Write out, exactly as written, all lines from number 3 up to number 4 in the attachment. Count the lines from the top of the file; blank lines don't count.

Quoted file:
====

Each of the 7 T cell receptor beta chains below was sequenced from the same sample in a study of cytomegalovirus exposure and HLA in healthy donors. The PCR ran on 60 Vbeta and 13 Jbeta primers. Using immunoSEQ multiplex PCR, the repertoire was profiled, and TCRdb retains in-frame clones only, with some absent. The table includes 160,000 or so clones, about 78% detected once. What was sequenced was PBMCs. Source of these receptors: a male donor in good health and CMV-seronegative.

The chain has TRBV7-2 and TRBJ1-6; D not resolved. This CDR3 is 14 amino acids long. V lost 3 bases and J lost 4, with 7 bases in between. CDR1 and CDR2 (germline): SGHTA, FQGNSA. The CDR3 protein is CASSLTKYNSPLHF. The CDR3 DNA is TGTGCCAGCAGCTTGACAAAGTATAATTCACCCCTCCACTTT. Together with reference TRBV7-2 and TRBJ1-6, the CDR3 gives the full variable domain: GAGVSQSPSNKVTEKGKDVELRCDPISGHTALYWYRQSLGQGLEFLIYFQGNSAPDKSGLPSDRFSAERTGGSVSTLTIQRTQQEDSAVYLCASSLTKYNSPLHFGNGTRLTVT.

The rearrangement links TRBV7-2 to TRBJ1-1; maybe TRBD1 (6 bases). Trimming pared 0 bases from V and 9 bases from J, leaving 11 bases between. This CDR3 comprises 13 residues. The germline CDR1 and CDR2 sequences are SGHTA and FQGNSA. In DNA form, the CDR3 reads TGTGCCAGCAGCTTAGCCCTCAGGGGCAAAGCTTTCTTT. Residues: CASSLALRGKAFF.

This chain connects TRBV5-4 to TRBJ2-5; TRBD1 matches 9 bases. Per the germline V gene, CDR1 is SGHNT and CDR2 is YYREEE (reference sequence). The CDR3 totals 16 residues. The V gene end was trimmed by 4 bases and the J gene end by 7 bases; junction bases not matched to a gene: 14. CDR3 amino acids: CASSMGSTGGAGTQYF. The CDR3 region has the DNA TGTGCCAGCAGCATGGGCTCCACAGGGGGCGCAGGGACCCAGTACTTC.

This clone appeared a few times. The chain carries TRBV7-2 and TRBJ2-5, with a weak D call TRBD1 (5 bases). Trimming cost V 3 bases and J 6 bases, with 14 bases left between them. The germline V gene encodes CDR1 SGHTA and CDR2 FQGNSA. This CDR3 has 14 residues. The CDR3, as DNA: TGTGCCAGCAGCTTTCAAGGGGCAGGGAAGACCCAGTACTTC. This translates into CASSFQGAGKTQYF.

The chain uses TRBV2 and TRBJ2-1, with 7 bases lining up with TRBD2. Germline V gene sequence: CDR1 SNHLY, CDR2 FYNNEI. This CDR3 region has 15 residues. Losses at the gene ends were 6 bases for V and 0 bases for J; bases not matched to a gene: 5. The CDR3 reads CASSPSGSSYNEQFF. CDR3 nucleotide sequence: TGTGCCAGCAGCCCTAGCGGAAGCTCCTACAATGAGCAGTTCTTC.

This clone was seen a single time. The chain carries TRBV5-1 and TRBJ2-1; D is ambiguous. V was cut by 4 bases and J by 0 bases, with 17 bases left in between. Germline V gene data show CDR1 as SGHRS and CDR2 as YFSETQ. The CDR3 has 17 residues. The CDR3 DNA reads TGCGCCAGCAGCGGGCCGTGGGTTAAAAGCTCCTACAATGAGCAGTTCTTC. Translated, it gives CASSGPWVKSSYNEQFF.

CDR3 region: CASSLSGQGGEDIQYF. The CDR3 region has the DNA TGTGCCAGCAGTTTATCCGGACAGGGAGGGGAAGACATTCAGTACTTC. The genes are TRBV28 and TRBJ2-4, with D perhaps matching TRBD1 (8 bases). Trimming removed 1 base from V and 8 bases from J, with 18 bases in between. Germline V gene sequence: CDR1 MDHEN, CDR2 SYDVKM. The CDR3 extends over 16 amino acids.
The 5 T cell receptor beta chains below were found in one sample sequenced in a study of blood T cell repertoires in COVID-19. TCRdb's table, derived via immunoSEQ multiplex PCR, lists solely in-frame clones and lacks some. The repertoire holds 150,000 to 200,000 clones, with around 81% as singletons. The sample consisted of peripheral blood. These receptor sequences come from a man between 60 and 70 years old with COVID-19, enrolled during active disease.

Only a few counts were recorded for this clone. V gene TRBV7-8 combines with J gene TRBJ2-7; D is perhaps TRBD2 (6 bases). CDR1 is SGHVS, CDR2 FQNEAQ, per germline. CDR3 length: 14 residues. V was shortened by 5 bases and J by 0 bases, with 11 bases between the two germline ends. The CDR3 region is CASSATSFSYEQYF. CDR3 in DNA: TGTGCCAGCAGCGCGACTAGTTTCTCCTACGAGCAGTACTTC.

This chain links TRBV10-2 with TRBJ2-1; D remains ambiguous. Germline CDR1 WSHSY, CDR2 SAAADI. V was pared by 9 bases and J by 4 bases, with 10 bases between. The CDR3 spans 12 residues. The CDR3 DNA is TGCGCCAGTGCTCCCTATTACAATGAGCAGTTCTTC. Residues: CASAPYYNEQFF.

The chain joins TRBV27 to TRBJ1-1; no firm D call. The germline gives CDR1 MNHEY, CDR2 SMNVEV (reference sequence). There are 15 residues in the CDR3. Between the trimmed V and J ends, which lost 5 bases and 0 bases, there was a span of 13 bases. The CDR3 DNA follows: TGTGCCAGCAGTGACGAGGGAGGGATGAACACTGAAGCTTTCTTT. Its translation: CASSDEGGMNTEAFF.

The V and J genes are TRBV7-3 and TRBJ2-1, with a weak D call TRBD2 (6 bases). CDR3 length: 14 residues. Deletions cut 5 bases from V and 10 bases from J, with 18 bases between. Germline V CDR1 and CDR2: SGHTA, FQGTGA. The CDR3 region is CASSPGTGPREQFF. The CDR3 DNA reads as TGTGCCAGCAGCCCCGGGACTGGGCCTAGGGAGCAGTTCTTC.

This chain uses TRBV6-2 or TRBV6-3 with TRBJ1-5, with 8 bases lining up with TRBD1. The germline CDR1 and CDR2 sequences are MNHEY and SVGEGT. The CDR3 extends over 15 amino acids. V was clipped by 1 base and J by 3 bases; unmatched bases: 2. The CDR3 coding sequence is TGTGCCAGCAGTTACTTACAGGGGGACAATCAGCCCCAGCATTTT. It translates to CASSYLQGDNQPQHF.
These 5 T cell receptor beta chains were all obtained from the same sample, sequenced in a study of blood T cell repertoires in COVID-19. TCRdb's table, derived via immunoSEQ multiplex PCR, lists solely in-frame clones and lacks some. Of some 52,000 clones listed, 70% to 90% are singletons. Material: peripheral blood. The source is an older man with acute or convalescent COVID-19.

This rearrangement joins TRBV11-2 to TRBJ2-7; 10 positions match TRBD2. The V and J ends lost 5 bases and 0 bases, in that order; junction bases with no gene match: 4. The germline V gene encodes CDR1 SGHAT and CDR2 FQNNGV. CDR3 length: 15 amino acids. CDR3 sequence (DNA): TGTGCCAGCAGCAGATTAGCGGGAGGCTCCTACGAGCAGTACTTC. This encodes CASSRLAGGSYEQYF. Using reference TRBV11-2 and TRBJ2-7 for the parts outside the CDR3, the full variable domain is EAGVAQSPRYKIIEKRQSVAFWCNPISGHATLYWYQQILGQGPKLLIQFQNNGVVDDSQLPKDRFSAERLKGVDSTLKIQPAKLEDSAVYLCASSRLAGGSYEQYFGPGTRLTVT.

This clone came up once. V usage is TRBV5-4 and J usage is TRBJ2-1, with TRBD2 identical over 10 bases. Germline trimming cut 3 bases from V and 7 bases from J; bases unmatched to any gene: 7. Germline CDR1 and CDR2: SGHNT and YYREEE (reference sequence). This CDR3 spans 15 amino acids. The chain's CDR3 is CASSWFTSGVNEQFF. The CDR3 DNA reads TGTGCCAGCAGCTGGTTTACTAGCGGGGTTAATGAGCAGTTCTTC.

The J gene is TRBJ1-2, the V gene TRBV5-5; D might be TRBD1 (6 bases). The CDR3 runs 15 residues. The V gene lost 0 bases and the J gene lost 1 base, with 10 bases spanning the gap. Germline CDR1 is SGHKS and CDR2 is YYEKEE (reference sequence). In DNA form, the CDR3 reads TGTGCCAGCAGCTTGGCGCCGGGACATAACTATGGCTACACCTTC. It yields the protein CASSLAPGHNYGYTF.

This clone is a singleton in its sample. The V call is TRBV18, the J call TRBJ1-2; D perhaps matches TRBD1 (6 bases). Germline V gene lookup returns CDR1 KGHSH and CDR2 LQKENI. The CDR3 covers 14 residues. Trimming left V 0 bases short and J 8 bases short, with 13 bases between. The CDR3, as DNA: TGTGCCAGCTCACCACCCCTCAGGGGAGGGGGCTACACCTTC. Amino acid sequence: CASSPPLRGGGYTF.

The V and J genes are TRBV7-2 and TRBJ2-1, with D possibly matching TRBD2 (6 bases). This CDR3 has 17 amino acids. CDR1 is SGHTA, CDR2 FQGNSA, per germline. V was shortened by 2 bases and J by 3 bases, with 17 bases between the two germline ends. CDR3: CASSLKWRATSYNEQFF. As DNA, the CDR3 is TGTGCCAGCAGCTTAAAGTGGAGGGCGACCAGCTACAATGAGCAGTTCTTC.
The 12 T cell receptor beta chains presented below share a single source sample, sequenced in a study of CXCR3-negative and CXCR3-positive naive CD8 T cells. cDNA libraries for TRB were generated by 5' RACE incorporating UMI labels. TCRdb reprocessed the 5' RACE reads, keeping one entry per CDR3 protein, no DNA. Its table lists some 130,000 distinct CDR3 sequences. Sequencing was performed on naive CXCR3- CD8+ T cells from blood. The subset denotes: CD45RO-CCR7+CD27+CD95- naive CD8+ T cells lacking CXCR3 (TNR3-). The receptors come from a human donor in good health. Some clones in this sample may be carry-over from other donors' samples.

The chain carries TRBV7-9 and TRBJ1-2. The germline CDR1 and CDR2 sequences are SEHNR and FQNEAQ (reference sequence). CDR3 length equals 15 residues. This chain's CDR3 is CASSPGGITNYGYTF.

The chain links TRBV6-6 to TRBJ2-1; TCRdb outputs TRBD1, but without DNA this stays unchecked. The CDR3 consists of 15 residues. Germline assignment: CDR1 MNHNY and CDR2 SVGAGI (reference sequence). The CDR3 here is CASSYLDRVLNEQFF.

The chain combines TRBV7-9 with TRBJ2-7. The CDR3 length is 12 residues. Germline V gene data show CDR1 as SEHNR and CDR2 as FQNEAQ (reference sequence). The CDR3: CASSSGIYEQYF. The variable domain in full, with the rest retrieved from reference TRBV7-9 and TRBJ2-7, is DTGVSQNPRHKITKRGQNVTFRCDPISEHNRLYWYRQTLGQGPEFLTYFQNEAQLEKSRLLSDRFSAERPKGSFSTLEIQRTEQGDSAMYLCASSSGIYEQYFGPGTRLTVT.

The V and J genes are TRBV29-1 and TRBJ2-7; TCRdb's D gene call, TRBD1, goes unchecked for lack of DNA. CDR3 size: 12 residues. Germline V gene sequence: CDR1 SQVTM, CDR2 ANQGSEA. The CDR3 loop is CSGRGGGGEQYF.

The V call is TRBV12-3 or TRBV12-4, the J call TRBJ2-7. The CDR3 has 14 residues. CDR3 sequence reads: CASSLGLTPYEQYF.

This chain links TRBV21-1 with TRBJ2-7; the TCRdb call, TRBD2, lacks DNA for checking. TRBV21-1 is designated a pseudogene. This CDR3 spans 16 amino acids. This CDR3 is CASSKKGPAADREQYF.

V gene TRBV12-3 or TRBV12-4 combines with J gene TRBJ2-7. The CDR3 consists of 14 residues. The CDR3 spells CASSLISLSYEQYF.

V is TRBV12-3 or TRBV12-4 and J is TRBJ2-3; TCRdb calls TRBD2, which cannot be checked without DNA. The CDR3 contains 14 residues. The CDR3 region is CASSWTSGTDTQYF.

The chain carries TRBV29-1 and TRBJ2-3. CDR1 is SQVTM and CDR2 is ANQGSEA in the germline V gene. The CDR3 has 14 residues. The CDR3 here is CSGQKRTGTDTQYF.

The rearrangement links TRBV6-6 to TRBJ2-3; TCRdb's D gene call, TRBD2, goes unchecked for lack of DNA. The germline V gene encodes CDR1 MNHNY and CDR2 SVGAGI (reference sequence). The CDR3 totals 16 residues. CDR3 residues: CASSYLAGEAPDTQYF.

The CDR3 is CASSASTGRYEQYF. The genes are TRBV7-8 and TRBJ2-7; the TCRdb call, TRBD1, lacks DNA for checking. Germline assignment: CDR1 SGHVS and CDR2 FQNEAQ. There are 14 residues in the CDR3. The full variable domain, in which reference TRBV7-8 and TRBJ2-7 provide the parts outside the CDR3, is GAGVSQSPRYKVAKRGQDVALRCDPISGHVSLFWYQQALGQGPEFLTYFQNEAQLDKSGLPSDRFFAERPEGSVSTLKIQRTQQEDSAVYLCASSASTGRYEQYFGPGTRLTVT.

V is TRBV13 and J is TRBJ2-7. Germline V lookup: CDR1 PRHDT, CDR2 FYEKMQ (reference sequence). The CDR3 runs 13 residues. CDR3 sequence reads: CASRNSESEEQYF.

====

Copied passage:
The rearrangement links TRBV7-2 to TRBJ1-1; maybe TRBD1 (6 bases). Trimming pared 0 bases from V and 9 bases from J, leaving 11 bases between. This CDR3 comprises 13 residues. The germline CDR1 and CDR2 sequences are SGHTA and FQGNSA. In DNA form, the CDR3 reads TGTGCCAGCAGCTTAGCCCTCAGGGGCAAAGCTTTCTTT. Residues: CASSLALRGKAFF.

This chain connects TRBV5-4 to TRBJ2-5; TRBD1 matches 9 bases. Per the germline V gene, CDR1 is SGHNT and CDR2 is YYREEE (reference sequence). The CDR3 totals 16 residues. The V gene end was trimmed by 4 bases and the J gene end by 7 bases; junction bases not matched to a gene: 14. CDR3 amino acids: CASSMGSTGGAGTQYF. The CDR3 region has the DNA TGTGCCAGCAGCATGGGCTCCACAGGGGGCGCAGGGACCCAGTACTTC.